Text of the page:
Martin Luther King Jr. and his Southern Christian Leadership Conference joined the movement later, and the young minister was among those jailed. He later applied the lessons learned in Albany to other battleground cities such as Birmingham.
“This is historic simply because this is the place where the movement tried to start and some thought of it as a failure,” said Glass, who is moving his church to another location. “What’s happened now is that we’ve pushed past failure. I think it’s pivotal that this happened on the eve of Dr. King’s last speech. Our association used its voice to not just denounce racism but take action.”
In recent years, the powerful and historically conservative Southern Baptist Convention, the nation’s largest Protestant denomination, has come face to face with its racial past. In 1995, the convention formally apologized for the church’s support of slavery and segregation.
Evangelicals, though, overwhelmingly supported the election of President Donald Trump.
The Southern Baptists are trying to grow their membership “because the rural white base that has historically been the biggest part of their membership is no longer growing,” said David W. Key, former director of Baptist studies at Emory University’s Candler School of Theology. He said they must build a multicultural membership “in order to maintain their institutional strength.”
African-American churches also represent one of the fastest-growing segments of Georgia Baptists.
Some say there are signs that’s changing with several recent events including the disfellowship of the Albany church and the passage of a resolution at the convention’s annual meeting in Phoenix last June to denounce “every form of racism, including alt-right supremacy,” as counter to the teachings of Jesus Christ.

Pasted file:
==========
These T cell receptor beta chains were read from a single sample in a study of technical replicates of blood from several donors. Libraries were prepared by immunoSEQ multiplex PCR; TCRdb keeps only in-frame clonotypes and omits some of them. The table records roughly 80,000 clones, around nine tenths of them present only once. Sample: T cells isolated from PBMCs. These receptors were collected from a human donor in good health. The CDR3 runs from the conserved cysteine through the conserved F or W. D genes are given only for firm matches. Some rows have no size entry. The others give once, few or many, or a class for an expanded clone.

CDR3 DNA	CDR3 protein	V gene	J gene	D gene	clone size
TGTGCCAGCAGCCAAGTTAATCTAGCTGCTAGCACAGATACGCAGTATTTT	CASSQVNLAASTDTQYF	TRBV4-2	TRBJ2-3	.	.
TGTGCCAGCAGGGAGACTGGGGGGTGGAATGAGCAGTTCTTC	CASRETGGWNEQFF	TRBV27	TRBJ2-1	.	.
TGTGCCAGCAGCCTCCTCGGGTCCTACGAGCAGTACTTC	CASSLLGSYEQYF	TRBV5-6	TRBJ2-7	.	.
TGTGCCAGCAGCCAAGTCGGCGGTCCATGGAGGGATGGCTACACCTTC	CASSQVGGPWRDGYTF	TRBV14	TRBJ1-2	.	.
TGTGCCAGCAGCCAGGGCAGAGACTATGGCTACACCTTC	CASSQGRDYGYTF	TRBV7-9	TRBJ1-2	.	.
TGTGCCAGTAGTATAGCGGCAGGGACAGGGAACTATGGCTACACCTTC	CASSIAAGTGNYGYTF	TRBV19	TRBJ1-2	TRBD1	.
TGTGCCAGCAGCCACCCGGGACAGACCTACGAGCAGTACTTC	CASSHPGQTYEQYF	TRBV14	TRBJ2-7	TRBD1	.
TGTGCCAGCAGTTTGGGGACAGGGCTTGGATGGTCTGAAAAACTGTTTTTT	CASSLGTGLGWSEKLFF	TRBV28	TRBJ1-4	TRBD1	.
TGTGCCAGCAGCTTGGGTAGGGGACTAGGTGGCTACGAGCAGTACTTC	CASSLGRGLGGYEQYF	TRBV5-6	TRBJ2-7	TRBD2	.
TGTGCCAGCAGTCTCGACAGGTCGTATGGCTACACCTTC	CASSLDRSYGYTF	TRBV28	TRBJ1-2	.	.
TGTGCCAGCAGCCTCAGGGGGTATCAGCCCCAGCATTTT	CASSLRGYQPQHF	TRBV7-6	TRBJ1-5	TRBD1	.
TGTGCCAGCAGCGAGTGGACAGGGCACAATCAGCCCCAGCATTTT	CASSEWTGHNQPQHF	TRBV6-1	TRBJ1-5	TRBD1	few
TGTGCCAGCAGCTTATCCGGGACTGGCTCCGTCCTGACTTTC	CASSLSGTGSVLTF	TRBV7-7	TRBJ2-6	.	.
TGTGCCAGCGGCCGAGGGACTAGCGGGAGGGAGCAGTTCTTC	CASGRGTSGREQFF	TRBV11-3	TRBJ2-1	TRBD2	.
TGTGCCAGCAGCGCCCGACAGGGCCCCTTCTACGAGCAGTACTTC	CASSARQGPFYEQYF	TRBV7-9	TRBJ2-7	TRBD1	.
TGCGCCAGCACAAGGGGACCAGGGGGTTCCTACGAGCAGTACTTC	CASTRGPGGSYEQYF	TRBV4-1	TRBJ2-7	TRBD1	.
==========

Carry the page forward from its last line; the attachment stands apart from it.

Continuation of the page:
The leadership had not planned to vote on the issue, but that changed under intense pressure from messengers — members who can vote on issues at the national convention — led by the Rev. Dwight McKissic Sr., senior pastor of Cornerstone Baptist Church in Arlington, Texas.
“At the moment, I feel very encouraged and optimistic that the Southern Baptists may be genuinely shifting to a more biblical position regarding race,” said McKissic. “There is a younger generation, a more enlightened generation of Southern Baptists who recognize the theological and practical racism in the convention, and they’re ready to turn over a new leaf. They don’t have 100 percent support, but I think they have majority support at this point.”
Earlier this week, 4,000 people attended a conference in Memphis, hosted by the Southern Baptist Ethics & Religious Liberty Commission and the Gospel Coalition, honoring King on the 50th anniversary of his assassination.
Discussion centered on the church’s failure to address racism and racial justice.
“Time and time again in the white American Bible Belt, the people of God had to choose between Jesus Christ and Jim Crow because you cannot serve both,” said ERLC President Russell Moore, according to a story in the Baptist Press. “And tragically many often chose to serve Jim Crow and to rename him Jesus Christ.”
“That was a major paradigm shift in addressing critical black issues from a redemptive point of view on police brutality, the school-to-prison pipeline and education in public schools,” said McKissic.
New Seasons is part of a national network of churches headed by Pastor A.B. Vines of San Diego.
He, too, sent people to intervene, but nothing worked.
“For the first church to be disfellowshipped from the Southern Baptist Convention to be in Albany is ironic,” Vines said. “No one else could write this story better than God. It’s incredible that people had the guts to do this, especially in this toxic environment. I’m saddened by it, but I’m happy they followed the word of God and not tradition.”